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DENVER — The Senate Appropriations Committee, like its counterpart in the House, normally deals with the fiscal impact of proposed legislation and that’s it — substantive changes to bills are generally made during a hearing before the bill’s original committee of reference or later on the floor by the entire body of lawmakers.

That’s just another reason why the Democratic backers of House Bill 1267, which was dramatically amended Friday by the Senate Appropriations Commitee, are so steamed.

H.B. 1267, which already passed the House, would increase the fines that can be imposed on oil and gas companies for toxic spills.

Currently, the state caps the fines that can be imposed for environmental mishaps at $1,000 per day and caps the total fine at $10,000 — those fines are the lowest in the country and haven’t been updated for decades.

H.B. 1267, sponsored by Rep. Mike Foote, D-Lafayette, would increase the maximum daily fine to $15,000.

Up until Friday morning’s hearing, the bill also set a minimum daily fine of $5,000 for violations that adversely impact public health, safety or welfare and remove any cap on the total amount of fines that can be imposed as a result of any one incident.

But after a discussion Thursday with Andy White, the governor’s lobbyist on all oil and gas-related legislation, Democratic Sen. Pat Steadman, D-Denver, sided Friday with Republicans on the Appropriations Committee and stripped those provisions — the minimum daily fine and the removal of an overall cap on fees — from the bill before sending it to the Senate floor.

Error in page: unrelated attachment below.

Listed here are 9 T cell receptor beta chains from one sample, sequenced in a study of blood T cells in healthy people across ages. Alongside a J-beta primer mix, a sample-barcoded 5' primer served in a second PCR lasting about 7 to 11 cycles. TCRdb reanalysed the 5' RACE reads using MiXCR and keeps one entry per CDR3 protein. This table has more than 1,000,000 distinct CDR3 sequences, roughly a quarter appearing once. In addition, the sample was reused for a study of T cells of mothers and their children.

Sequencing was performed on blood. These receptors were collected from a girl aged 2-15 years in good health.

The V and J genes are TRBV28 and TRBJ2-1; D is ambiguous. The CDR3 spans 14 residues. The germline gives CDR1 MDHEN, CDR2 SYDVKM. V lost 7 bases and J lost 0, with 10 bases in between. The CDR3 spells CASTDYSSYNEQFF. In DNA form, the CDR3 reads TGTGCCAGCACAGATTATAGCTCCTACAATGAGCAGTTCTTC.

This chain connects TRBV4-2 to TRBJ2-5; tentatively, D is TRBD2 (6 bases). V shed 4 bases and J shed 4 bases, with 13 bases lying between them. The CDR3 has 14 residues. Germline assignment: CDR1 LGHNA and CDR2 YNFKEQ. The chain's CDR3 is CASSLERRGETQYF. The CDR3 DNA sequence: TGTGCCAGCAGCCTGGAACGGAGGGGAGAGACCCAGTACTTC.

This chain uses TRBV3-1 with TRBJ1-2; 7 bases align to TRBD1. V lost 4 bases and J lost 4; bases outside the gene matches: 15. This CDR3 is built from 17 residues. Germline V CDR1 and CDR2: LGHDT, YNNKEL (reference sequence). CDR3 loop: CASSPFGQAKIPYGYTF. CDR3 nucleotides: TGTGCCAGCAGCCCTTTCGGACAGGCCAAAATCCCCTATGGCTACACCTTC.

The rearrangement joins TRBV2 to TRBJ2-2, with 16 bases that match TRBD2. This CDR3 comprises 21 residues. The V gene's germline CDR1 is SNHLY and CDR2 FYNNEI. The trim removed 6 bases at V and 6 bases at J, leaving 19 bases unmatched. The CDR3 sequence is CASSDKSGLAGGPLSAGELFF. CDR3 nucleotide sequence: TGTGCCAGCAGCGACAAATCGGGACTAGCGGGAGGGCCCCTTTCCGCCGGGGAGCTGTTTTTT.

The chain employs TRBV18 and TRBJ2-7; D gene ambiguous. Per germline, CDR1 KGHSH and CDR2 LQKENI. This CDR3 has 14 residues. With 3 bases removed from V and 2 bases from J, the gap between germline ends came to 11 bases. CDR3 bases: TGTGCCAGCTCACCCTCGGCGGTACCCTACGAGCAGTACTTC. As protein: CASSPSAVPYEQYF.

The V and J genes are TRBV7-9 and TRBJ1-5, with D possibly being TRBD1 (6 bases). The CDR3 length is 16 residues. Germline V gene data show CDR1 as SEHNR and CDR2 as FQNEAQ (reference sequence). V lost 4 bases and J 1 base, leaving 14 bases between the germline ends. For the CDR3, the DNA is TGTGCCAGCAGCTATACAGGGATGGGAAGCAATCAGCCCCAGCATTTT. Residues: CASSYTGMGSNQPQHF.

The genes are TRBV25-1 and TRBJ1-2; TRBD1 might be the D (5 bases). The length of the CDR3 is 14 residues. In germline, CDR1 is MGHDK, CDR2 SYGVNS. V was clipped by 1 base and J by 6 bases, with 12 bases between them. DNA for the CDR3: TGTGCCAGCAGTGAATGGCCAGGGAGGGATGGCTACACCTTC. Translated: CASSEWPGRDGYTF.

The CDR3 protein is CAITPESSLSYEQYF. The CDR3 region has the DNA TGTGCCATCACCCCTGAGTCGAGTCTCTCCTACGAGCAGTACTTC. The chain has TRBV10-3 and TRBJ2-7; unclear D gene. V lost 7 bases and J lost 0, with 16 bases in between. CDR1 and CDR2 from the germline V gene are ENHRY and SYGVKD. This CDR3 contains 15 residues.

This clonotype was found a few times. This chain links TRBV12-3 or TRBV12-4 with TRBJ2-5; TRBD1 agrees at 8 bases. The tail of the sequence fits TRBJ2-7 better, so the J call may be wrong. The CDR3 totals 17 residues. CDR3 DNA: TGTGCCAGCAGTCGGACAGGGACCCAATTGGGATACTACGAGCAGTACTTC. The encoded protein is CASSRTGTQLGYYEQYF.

“I’m not wild about mandatory minimums in any case,” Steadman told FOX31 Denver Friday.

Sen. Mary Hodge, D-Brighton, also voted in favor of that amendment.

Already this week, FOX31 Denver has reported on the Hickenlooper administration’s objection to two attempts by Democrats to strengthen regulations and requirements for the oil and gas industry: a budget amendment aimed at doubling the number of oil and gas well inspectors across the state that the administration scaled back; and legislation to close a loophole that allows energy companies looser water testing requirements around wells in the Greater Wattenburg Area, where a quarter of the state’s oil and gas wells are located, that the governor’s office opposes outright.

On Monday, in an exclusive interview, Hickenlooper told FOX31 that he isn’t opposing the bills, only “trying to make the bills better.”

After Friday’s vote to water down H.B. 1267, Democrats were asking the question: “better for whom?”

According to sponsors, the mandatory $5,000 minimum fine aimed to remove the wide discretion the Colorado Oil and Gas Conservation Commission now has to issue — or, in many cases, not issue — fines.